By LA Weekly
By Henry Rollins
By Weekly Photographers
By Shea Serrano
By Nate "Igor" Smith
By Dan Weiss
By Erica E. Phillips
By Kai Flanders
With the opening of new dance palaces and events like the Playground, Circus Fridays and the Factory, along with other established clubs and haps around town like BoyTrade, Catch One, the Men’s Room and Rage, La La Land (which has the second-largest gay population in the U.S.) offers an abundance of clubbing events for local gay culture . . . and they just keep comin.’ Since opening earlier this year, Jeffrey Sanker and Manny Lehman’s event Saturday Night at the Factory has played host to dance-music giants like Victor Calderone, Mark Anthony and David Knapp. “There’s just more activity going on in both the straight and gay cultures right now,” says Factory resident DJ and top circuit-party mixman Lehman. “Now you can get a space and fill it with 2,000 people.”
Looks like L.A.’s clubgoing masses are finally wising up to the rapturous rhythms of electronic dance music — yet there’s still a large portion of ’em who just don’t “get it.” No sweat: For those who find the spacy, synthetic sounds of techno cold and soulless, there are more than enough alternatives to get jiggy to.
At Café Bleu, it’s like mod London in the ’60s, with everyone decked out in go-go boots and retro wear, shaking rump to soul tracks, “6Ts” and Britpop. And at Bang! it’s a veritable history lesson on the music from jolly olde England. “Our appeal is nostalgia,” says Bang!’s Jason Lavitt, who hosts a dance club spotlighting every era — the ’60s (Shout), ’70s (Makeup), ’80s (Fashion) and ’90s (Bang!). “Each decade has its own special flavor, and we reproduce that with visuals, go-go dancers and music.”
His partner, Joseph Brooks (a pioneer in the dance-club scene who’s also involved with Sin-a-Matic and goth haunt Coven 13), sees the success of his clubs as a natural thing. “It reminds people of places and events in their lives,” he says. “And those who were too young to experience it the â first time have an affection for the look and style of a particular era.”
That affection is no surprise, considering the fact that Britpop bands like Blur, Suede and Pulp borrow heavily from the past. But many of these groups have begun to look to technology when creating new material (Oasis’ collaboration with the Chemical Brothers, etc.), so even L.A.’s retro kings like Lavitt and Brooks offer an electronic “future beats” room at Bang!, while Michael Stewart and Bruce Perdew (owners of Blue and promoters of Velvet and Clockwork Orange) incorporate techno, house and trance into their mostly ’70s/’80s promotions.
“There’s always new stuff to play,” says Lavitt on why electronic music is seeping into the retro scene. “There’s some incredible new music flowing in, and a lot of it isn’t as shallow and empty as it was. It works with old stuff, because it combines familiar sounds like disco and new wave with great beats, giving it a whole new depth.”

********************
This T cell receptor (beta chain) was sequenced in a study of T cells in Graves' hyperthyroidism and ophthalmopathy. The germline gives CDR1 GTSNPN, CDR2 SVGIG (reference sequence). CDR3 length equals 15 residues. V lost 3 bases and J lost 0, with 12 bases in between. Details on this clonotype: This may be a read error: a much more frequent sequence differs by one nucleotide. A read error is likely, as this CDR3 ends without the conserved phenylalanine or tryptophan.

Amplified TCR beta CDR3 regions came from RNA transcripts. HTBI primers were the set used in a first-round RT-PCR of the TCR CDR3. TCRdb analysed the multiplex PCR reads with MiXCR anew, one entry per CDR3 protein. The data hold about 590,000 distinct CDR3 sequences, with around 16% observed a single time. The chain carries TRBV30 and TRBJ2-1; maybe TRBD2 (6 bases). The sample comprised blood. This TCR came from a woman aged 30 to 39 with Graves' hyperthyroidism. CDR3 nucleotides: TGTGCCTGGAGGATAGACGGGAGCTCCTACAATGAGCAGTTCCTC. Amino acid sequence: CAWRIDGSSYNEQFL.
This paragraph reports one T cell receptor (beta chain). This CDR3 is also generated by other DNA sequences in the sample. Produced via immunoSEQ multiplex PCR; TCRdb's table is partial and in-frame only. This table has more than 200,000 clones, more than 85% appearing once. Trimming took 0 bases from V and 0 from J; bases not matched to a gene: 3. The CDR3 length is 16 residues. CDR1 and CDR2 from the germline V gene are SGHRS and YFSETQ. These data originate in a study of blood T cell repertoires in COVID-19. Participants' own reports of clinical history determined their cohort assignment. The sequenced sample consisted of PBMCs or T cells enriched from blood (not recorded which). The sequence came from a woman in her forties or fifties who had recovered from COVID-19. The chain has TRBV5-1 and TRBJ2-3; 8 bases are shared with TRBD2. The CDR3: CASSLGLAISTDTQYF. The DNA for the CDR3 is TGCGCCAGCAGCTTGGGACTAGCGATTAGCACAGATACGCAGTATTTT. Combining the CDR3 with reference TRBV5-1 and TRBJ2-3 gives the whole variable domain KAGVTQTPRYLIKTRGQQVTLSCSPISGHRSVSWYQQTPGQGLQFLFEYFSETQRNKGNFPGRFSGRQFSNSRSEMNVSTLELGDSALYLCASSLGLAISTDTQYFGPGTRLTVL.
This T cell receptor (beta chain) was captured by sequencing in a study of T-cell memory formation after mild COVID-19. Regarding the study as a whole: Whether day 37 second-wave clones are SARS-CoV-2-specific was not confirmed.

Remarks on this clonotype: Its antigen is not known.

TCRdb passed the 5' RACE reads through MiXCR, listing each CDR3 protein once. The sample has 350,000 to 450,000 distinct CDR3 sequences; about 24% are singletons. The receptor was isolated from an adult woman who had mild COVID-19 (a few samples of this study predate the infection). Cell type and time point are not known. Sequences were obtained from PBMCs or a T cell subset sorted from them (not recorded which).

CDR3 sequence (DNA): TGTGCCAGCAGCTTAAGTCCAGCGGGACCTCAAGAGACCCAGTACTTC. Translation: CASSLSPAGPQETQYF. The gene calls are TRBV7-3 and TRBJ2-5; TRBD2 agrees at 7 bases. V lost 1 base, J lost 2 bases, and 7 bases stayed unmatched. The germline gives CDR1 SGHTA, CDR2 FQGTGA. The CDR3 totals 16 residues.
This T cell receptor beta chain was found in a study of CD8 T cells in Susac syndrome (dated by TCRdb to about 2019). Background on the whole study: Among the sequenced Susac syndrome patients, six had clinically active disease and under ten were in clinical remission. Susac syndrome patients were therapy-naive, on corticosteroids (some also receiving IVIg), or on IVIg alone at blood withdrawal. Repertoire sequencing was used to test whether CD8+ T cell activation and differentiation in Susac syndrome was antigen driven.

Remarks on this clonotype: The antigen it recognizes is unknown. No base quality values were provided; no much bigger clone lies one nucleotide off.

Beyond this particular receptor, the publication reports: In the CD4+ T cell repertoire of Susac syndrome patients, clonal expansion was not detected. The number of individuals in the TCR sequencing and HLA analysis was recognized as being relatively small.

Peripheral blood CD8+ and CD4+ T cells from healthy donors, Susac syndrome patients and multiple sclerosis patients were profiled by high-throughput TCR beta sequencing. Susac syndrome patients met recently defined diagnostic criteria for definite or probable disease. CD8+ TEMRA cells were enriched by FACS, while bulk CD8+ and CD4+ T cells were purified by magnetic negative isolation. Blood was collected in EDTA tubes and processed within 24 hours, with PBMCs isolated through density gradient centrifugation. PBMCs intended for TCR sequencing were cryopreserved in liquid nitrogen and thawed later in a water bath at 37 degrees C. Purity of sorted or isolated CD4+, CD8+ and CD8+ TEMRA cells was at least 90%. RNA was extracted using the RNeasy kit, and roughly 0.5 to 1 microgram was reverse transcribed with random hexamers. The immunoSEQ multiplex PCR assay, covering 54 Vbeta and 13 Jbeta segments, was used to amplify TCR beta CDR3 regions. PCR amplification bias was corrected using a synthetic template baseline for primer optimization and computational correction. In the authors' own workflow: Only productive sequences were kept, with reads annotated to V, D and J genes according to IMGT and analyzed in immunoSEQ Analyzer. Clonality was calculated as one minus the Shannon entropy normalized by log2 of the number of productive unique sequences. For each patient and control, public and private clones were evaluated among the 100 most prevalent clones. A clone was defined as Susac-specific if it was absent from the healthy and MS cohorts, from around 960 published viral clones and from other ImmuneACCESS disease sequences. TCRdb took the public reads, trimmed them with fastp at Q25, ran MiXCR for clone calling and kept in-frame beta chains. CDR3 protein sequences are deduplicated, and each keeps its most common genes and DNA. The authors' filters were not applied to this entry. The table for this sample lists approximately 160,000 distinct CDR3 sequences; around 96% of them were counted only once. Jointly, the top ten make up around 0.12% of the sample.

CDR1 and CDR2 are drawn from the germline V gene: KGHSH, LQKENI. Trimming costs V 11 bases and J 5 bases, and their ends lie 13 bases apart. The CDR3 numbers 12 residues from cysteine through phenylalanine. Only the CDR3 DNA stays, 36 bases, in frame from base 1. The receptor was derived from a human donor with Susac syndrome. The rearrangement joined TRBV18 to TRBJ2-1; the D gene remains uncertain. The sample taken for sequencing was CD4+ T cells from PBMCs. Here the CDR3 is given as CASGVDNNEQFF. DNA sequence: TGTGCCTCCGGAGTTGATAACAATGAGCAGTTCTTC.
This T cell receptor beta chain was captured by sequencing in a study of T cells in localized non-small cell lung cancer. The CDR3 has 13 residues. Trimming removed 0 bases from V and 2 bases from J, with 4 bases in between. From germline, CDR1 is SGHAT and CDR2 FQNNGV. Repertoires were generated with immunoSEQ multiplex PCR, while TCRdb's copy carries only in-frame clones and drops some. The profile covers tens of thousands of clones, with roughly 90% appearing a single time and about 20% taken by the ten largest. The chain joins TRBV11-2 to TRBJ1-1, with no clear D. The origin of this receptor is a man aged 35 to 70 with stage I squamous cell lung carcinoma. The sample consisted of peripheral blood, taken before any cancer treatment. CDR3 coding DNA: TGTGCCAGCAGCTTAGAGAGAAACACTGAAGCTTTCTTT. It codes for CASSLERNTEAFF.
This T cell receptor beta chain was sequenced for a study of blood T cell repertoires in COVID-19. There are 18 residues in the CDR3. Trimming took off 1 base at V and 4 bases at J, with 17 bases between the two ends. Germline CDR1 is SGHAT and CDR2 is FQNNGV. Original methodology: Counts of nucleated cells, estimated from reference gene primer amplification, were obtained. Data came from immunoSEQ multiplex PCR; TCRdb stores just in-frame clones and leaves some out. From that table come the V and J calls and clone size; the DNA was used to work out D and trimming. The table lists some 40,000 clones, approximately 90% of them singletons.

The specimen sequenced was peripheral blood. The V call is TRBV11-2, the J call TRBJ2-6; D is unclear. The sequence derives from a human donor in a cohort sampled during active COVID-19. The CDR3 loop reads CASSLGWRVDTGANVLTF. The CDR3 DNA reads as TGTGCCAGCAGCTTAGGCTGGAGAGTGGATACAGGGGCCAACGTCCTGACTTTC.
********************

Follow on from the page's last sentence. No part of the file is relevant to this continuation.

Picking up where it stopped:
While local club culture is definitely enjoying a boom, L.A. still faces a few handicaps — we don’t have enough outlets for the music, namely radio stations (the Internet excluded), and the city is still too spread out for clubgoers to know what’s happening and where.
“The main problem with L.A. is that we don’t have a true metropolis,” says Carlos Guaico, co-promotor of Rootdown at Gabah and member of the hip-hop band Breakestra. “It takes a while to let people know on the Westside what you’re doing in Central L.A. A lot of the time, it’s just a matter of getting the message to them.”
The massive sprawl of the city and lack of a full-time electronic-music radio station may be drawbacks, but the inspiring minds behind L.A.’s turntables and nightspots are more concerned with making things happen than worrying about what we don’t have. Savvy promoters aim to provide Angelenos with good music and a great time. Promoter Sandy Sachs, owner of the Factory, is a good example. Her enthusiasm about her events is as contagious as the music that vibrates inside the club each week. “Wednesday night is the most fun night of all — that’s ’80s Night — my favorite. People just have a blast. There’s no guest list — you just get in line. I make it cheap, so everybody can get in. It’s a scream. What’re you doin’ tonight?”
That’s the question forever on the minds of DJs, promoters and club owners across the city. When it comes right down to it, it’s all about having a good time, checking out and letting go. Dancing is one of mankind’s most ancient and honored ways of releasing and giving energy. L.A.’s club scene reflects the city’s own need to interact with this energy, whether it’s on a mammoth scale, like the 28,000 ravers at the How Sweet It Is event earlier this year, or a few dozen or so gay square dancers hee-hawing away at Oil Can Harry’s.
So, exactly what are you doin’ tonight?
See Dance Clubs in Calendar section for dates, times and locations.
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